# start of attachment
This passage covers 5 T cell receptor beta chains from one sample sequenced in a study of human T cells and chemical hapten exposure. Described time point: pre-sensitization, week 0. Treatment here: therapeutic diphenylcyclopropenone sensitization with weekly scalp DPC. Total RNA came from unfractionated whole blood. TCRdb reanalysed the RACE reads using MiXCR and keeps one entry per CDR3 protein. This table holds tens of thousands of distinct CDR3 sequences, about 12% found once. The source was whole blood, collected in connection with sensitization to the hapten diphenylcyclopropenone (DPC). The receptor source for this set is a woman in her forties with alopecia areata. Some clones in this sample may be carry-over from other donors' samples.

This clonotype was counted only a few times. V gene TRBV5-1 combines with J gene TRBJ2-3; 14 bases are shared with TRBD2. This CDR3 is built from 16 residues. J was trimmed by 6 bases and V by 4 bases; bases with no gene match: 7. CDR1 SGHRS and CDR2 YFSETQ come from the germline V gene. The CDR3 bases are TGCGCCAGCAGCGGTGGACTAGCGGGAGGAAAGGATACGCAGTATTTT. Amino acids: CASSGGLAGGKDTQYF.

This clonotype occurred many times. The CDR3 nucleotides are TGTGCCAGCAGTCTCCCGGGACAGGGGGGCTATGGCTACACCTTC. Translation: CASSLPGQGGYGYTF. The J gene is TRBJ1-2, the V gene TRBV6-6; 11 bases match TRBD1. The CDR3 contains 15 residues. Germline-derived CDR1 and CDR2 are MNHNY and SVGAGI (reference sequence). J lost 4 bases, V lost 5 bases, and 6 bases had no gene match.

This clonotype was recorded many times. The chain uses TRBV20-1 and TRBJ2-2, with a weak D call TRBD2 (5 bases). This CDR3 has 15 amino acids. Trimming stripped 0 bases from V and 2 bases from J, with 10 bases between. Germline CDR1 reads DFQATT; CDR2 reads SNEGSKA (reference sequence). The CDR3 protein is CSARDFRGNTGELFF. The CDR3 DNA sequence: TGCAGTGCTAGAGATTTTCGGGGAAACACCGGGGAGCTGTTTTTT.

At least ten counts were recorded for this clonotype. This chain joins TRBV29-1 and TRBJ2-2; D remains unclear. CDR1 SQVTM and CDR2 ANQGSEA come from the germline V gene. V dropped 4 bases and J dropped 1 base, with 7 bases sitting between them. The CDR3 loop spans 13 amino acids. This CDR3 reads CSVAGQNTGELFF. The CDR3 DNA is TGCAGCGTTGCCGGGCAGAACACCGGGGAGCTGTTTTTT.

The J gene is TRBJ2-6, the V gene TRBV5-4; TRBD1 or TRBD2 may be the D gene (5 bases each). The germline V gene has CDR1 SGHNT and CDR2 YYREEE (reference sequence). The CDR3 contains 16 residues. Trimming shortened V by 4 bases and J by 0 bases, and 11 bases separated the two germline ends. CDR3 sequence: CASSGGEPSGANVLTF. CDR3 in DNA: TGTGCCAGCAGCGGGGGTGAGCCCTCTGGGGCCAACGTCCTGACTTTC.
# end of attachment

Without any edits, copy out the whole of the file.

This passage covers 5 T cell receptor beta chains from one sample sequenced in a study of human T cells and chemical hapten exposure. Described time point: pre-sensitization, week 0. Treatment here: therapeutic diphenylcyclopropenone sensitization with weekly scalp DPC. Total RNA came from unfractionated whole blood. TCRdb reanalysed the RACE reads using MiXCR and keeps one entry per CDR3 protein. This table holds tens of thousands of distinct CDR3 sequences, about 12% found once. The source was whole blood, collected in connection with sensitization to the hapten diphenylcyclopropenone (DPC). The receptor source for this set is a woman in her forties with alopecia areata. Some clones in this sample may be carry-over from other donors' samples.

This clonotype was counted only a few times. V gene TRBV5-1 combines with J gene TRBJ2-3; 14 bases are shared with TRBD2. This CDR3 is built from 16 residues. J was trimmed by 6 bases and V by 4 bases; bases with no gene match: 7. CDR1 SGHRS and CDR2 YFSETQ come from the germline V gene. The CDR3 bases are TGCGCCAGCAGCGGTGGACTAGCGGGAGGAAAGGATACGCAGTATTTT. Amino acids: CASSGGLAGGKDTQYF.

This clonotype occurred many times. The CDR3 nucleotides are TGTGCCAGCAGTCTCCCGGGACAGGGGGGCTATGGCTACACCTTC. Translation: CASSLPGQGGYGYTF. The J gene is TRBJ1-2, the V gene TRBV6-6; 11 bases match TRBD1. The CDR3 contains 15 residues. Germline-derived CDR1 and CDR2 are MNHNY and SVGAGI (reference sequence). J lost 4 bases, V lost 5 bases, and 6 bases had no gene match.

This clonotype was recorded many times. The chain uses TRBV20-1 and TRBJ2-2, with a weak D call TRBD2 (5 bases). This CDR3 has 15 amino acids. Trimming stripped 0 bases from V and 2 bases from J, with 10 bases between. Germline CDR1 reads DFQATT; CDR2 reads SNEGSKA (reference sequence). The CDR3 protein is CSARDFRGNTGELFF. The CDR3 DNA sequence: TGCAGTGCTAGAGATTTTCGGGGAAACACCGGGGAGCTGTTTTTT.

At least ten counts were recorded for this clonotype. This chain joins TRBV29-1 and TRBJ2-2; D remains unclear. CDR1 SQVTM and CDR2 ANQGSEA come from the germline V gene. V dropped 4 bases and J dropped 1 base, with 7 bases sitting between them. The CDR3 loop spans 13 amino acids. This CDR3 reads CSVAGQNTGELFF. The CDR3 DNA is TGCAGCGTTGCCGGGCAGAACACCGGGGAGCTGTTTTTT.

The J gene is TRBJ2-6, the V gene TRBV5-4; TRBD1 or TRBD2 may be the D gene (5 bases each). The germline V gene has CDR1 SGHNT and CDR2 YYREEE (reference sequence). The CDR3 contains 16 residues. Trimming shortened V by 4 bases and J by 0 bases, and 11 bases separated the two germline ends. CDR3 sequence: CASSGGEPSGANVLTF. CDR3 in DNA: TGTGCCAGCAGCGGGGGTGAGCCCTCTGGGGCCAACGTCCTGACTTTC.